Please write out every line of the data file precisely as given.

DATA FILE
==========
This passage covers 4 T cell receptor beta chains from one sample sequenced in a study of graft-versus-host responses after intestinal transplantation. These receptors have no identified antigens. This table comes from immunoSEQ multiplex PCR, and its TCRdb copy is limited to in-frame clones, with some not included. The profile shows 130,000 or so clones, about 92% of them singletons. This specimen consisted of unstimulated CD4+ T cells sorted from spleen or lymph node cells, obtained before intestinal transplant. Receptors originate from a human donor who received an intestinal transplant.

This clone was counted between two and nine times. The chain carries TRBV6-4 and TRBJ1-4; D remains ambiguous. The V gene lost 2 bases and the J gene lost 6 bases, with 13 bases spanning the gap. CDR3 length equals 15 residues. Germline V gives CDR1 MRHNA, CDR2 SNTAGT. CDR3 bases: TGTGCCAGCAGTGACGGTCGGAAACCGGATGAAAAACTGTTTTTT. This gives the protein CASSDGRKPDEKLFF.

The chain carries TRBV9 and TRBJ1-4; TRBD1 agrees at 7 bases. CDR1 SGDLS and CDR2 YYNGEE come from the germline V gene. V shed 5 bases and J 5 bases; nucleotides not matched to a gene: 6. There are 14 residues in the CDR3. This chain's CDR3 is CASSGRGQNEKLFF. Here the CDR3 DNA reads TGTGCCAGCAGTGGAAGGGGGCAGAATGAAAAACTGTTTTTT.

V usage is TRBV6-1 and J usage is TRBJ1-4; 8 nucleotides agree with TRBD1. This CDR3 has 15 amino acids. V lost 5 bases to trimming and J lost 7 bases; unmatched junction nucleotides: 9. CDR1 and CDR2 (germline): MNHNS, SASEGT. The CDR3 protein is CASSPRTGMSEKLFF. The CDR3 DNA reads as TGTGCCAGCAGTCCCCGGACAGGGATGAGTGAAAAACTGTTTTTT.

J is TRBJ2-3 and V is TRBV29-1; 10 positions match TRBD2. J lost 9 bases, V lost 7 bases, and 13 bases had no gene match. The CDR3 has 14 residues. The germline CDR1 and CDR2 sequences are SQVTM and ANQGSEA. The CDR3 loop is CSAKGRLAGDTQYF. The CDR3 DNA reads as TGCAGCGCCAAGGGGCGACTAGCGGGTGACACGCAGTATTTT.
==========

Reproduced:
This passage covers 4 T cell receptor beta chains from one sample sequenced in a study of graft-versus-host responses after intestinal transplantation. These receptors have no identified antigens. This table comes from immunoSEQ multiplex PCR, and its TCRdb copy is limited to in-frame clones, with some not included. The profile shows 130,000 or so clones, about 92% of them singletons. This specimen consisted of unstimulated CD4+ T cells sorted from spleen or lymph node cells, obtained before intestinal transplant. Receptors originate from a human donor who received an intestinal transplant.

This clone was counted between two and nine times. The chain carries TRBV6-4 and TRBJ1-4; D remains ambiguous. The V gene lost 2 bases and the J gene lost 6 bases, with 13 bases spanning the gap. CDR3 length equals 15 residues. Germline V gives CDR1 MRHNA, CDR2 SNTAGT. CDR3 bases: TGTGCCAGCAGTGACGGTCGGAAACCGGATGAAAAACTGTTTTTT. This gives the protein CASSDGRKPDEKLFF.

The chain carries TRBV9 and TRBJ1-4; TRBD1 agrees at 7 bases. CDR1 SGDLS and CDR2 YYNGEE come from the germline V gene. V shed 5 bases and J 5 bases; nucleotides not matched to a gene: 6. There are 14 residues in the CDR3. This chain's CDR3 is CASSGRGQNEKLFF. Here the CDR3 DNA reads TGTGCCAGCAGTGGAAGGGGGCAGAATGAAAAACTGTTTTTT.

V usage is TRBV6-1 and J usage is TRBJ1-4; 8 nucleotides agree with TRBD1. This CDR3 has 15 amino acids. V lost 5 bases to trimming and J lost 7 bases; unmatched junction nucleotides: 9. CDR1 and CDR2 (germline): MNHNS, SASEGT. The CDR3 protein is CASSPRTGMSEKLFF. The CDR3 DNA reads as TGTGCCAGCAGTCCCCGGACAGGGATGAGTGAAAAACTGTTTTTT.

J is TRBJ2-3 and V is TRBV29-1; 10 positions match TRBD2. J lost 9 bases, V lost 7 bases, and 13 bases had no gene match. The CDR3 has 14 residues. The germline CDR1 and CDR2 sequences are SQVTM and ANQGSEA. The CDR3 loop is CSAKGRLAGDTQYF. The CDR3 DNA reads as TGCAGCGCCAAGGGGCGACTAGCGGGTGACACGCAGTATTTT.